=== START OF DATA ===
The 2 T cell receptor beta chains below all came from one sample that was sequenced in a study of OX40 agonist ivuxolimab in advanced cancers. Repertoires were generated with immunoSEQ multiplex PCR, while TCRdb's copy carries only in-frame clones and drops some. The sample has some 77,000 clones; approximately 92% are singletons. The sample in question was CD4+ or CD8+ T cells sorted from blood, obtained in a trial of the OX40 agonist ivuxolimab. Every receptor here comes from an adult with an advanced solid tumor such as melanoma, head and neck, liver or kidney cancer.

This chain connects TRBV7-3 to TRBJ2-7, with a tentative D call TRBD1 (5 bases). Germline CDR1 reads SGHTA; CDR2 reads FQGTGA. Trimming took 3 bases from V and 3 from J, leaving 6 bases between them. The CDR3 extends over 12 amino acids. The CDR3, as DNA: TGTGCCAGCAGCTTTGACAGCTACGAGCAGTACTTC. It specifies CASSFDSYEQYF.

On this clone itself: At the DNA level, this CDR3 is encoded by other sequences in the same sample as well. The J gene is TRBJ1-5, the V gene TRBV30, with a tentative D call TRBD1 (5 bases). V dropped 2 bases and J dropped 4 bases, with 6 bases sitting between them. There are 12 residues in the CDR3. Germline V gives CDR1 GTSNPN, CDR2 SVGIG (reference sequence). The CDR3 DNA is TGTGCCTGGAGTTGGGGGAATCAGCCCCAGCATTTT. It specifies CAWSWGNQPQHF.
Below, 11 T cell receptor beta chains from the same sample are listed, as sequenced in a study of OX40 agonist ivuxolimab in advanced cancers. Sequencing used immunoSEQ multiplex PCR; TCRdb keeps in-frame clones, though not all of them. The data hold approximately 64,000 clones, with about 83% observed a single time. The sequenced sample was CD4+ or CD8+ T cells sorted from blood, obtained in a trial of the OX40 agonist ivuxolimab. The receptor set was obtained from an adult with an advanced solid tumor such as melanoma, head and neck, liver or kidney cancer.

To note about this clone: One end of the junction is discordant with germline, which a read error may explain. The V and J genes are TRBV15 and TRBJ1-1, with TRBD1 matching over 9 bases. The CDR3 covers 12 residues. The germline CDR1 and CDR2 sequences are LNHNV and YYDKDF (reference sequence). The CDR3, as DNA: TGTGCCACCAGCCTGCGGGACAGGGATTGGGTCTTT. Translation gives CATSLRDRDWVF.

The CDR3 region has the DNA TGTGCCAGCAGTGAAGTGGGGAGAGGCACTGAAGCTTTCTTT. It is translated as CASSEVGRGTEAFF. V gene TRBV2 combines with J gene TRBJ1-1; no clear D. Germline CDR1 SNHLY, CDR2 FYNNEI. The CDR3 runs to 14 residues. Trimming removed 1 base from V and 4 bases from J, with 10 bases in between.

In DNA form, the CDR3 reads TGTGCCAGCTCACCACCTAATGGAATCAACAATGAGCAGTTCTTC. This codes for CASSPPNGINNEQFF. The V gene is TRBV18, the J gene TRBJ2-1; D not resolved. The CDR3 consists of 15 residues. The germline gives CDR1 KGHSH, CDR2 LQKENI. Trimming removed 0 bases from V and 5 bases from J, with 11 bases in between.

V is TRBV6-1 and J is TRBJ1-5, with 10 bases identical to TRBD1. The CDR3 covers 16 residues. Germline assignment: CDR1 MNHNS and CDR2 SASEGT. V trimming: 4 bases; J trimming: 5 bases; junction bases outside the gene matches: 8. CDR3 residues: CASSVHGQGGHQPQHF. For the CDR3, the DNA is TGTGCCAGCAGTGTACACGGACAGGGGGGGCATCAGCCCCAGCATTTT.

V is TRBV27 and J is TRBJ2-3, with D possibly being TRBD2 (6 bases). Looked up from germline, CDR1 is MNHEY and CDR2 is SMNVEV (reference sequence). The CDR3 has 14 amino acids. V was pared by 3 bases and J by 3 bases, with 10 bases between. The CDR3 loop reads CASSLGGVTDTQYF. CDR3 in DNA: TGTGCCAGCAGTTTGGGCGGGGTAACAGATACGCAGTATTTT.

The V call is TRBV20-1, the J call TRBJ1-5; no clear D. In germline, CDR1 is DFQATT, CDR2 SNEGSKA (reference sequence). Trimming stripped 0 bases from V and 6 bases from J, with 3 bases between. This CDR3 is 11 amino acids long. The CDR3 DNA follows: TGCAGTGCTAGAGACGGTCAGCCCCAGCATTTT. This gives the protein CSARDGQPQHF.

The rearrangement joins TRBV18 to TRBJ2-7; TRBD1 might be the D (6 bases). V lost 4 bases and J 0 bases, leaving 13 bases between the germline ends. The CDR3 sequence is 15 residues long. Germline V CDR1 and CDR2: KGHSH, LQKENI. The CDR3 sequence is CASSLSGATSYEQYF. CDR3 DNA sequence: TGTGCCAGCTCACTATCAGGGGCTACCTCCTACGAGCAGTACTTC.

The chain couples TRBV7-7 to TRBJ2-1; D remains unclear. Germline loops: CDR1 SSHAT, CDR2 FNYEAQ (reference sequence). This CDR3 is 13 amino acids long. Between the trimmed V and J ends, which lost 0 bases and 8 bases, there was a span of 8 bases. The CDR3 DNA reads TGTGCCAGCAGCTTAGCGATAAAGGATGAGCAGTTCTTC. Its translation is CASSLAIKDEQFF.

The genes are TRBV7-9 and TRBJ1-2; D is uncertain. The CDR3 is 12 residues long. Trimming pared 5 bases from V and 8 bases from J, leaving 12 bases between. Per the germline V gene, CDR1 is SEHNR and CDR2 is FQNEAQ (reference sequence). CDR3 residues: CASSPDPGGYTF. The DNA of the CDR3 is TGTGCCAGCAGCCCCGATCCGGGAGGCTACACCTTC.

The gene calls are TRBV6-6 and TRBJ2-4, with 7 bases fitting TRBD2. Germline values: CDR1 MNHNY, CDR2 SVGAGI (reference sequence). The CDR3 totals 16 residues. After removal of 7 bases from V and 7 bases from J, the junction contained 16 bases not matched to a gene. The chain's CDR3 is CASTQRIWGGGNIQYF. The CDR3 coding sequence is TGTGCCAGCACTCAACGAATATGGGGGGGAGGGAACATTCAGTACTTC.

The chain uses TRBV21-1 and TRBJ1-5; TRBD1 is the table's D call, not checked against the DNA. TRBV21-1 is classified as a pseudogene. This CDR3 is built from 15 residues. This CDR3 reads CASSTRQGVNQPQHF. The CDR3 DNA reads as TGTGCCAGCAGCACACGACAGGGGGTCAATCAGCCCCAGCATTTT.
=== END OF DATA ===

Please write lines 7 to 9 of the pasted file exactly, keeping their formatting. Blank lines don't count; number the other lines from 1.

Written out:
In DNA form, the CDR3 reads TGTGCCAGCTCACCACCTAATGGAATCAACAATGAGCAGTTCTTC. This codes for CASSPPNGINNEQFF. The V gene is TRBV18, the J gene TRBJ2-1; D not resolved. The CDR3 consists of 15 residues. The germline gives CDR1 KGHSH, CDR2 LQKENI. Trimming removed 0 bases from V and 5 bases from J, with 11 bases in between.

V is TRBV6-1 and J is TRBJ1-5, with 10 bases identical to TRBD1. The CDR3 covers 16 residues. Germline assignment: CDR1 MNHNS and CDR2 SASEGT. V trimming: 4 bases; J trimming: 5 bases; junction bases outside the gene matches: 8. CDR3 residues: CASSVHGQGGHQPQHF. For the CDR3, the DNA is TGTGCCAGCAGTGTACACGGACAGGGGGGGCATCAGCCCCAGCATTTT.

V is TRBV27 and J is TRBJ2-3, with D possibly being TRBD2 (6 bases). Looked up from germline, CDR1 is MNHEY and CDR2 is SMNVEV (reference sequence). The CDR3 has 14 amino acids. V was pared by 3 bases and J by 3 bases, with 10 bases between. The CDR3 loop reads CASSLGGVTDTQYF. CDR3 in DNA: TGTGCCAGCAGTTTGGGCGGGGTAACAGATACGCAGTATTTT.